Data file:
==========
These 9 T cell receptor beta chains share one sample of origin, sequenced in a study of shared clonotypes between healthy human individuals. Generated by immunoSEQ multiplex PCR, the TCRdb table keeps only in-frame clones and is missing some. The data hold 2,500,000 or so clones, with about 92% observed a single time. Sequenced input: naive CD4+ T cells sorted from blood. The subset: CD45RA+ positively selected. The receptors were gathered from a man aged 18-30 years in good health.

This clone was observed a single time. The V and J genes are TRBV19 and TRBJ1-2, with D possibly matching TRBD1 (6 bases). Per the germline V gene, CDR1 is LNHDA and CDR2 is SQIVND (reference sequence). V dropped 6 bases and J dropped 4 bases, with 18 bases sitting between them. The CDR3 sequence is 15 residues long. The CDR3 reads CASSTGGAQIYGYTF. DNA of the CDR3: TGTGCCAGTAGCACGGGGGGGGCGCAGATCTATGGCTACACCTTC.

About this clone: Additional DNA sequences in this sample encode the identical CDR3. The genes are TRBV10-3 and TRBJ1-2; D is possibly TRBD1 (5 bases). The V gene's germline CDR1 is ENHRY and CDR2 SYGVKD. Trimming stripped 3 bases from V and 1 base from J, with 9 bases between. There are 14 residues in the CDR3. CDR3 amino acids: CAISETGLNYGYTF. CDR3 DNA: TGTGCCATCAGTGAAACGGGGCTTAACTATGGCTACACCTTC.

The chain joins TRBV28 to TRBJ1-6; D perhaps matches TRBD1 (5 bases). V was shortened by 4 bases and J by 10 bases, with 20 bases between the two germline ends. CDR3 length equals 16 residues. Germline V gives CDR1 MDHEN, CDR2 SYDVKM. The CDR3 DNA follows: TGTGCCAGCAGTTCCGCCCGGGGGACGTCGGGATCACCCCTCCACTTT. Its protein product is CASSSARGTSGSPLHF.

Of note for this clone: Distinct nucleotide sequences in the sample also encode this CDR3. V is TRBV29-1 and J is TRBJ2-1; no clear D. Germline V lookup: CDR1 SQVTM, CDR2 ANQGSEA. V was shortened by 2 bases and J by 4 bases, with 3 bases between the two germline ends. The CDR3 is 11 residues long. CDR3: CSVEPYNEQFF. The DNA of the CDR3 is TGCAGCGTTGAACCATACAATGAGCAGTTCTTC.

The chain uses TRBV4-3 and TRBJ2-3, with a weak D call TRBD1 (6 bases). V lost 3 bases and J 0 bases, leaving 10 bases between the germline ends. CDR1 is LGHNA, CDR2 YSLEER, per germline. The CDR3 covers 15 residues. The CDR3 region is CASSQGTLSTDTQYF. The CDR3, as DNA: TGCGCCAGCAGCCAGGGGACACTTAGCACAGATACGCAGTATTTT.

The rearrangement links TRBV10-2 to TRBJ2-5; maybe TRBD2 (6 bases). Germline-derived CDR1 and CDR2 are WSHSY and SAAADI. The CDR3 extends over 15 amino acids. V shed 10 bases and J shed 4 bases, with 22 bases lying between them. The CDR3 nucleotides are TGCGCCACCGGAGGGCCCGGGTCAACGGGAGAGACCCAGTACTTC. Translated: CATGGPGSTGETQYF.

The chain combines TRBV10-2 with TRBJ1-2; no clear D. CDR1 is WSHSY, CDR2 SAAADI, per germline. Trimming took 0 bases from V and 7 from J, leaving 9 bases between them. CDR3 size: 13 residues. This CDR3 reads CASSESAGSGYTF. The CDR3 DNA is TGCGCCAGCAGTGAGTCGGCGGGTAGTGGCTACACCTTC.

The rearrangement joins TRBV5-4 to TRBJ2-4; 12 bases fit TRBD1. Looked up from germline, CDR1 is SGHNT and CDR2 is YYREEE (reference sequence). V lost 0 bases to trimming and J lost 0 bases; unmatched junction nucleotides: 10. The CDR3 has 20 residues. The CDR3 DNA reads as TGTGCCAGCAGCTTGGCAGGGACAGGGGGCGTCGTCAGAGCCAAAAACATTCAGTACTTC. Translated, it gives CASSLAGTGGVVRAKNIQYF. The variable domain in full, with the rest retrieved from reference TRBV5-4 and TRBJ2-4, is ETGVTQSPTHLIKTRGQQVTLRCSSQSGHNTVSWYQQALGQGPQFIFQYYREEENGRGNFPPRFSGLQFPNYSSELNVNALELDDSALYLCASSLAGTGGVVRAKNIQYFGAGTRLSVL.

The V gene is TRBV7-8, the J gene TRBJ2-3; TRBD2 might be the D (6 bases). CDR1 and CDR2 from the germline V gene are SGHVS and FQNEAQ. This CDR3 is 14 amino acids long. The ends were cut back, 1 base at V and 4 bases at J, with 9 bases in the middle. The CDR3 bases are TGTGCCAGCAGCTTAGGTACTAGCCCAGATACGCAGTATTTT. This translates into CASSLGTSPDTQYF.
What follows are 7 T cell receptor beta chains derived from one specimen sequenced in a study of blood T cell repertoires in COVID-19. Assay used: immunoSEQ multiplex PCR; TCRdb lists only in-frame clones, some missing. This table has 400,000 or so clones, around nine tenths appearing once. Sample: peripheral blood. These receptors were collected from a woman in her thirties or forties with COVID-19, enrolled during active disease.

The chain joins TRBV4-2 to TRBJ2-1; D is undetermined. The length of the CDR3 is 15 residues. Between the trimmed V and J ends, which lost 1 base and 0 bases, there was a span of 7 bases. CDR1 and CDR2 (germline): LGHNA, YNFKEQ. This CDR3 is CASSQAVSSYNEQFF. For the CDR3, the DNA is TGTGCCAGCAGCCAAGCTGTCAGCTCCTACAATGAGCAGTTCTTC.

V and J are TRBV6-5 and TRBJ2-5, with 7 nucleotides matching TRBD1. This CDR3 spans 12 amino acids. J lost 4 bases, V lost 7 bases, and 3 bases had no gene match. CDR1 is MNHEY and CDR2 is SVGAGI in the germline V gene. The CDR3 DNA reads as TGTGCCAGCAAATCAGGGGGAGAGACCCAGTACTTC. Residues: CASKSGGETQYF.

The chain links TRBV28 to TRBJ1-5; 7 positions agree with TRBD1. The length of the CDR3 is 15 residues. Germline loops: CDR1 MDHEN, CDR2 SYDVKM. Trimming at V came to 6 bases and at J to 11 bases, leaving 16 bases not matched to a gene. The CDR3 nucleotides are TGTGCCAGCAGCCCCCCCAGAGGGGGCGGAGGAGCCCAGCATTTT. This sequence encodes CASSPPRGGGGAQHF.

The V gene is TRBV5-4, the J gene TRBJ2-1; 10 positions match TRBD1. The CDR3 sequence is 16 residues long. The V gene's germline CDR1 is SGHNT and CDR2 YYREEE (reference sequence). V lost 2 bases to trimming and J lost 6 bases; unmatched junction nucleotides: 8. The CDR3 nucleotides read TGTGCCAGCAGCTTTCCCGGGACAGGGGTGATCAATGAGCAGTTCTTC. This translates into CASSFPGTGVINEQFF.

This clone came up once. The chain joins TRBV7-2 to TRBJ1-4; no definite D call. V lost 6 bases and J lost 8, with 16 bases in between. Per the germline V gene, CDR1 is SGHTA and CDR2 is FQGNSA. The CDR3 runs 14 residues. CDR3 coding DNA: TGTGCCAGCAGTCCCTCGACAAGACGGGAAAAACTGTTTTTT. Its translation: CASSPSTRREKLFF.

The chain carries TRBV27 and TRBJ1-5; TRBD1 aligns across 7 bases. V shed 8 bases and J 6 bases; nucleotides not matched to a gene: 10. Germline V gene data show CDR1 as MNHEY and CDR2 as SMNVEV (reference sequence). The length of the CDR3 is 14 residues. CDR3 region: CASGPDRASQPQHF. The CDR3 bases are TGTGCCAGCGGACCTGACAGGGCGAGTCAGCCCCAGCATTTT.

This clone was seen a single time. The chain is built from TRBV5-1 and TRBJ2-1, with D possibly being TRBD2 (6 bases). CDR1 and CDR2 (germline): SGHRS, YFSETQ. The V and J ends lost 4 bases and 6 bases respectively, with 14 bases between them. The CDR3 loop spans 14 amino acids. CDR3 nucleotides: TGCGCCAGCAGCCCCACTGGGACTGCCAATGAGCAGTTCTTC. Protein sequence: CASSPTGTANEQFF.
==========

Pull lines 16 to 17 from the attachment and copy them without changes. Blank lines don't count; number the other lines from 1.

This clone came up once. The chain joins TRBV7-2 to TRBJ1-4; no definite D call. V lost 6 bases and J lost 8, with 16 bases in between. Per the germline V gene, CDR1 is SGHTA and CDR2 is FQGNSA. The CDR3 runs 14 residues. CDR3 coding DNA: TGTGCCAGCAGTCCCTCGACAAGACGGGAAAAACTGTTTTTT. Its translation: CASSPSTRREKLFF.

The chain carries TRBV27 and TRBJ1-5; TRBD1 aligns across 7 bases. V shed 8 bases and J 6 bases; nucleotides not matched to a gene: 10. Germline V gene data show CDR1 as MNHEY and CDR2 as SMNVEV (reference sequence). The length of the CDR3 is 14 residues. CDR3 region: CASGPDRASQPQHF. The CDR3 bases are TGTGCCAGCGGACCTGACAGGGCGAGTCAGCCCCAGCATTTT.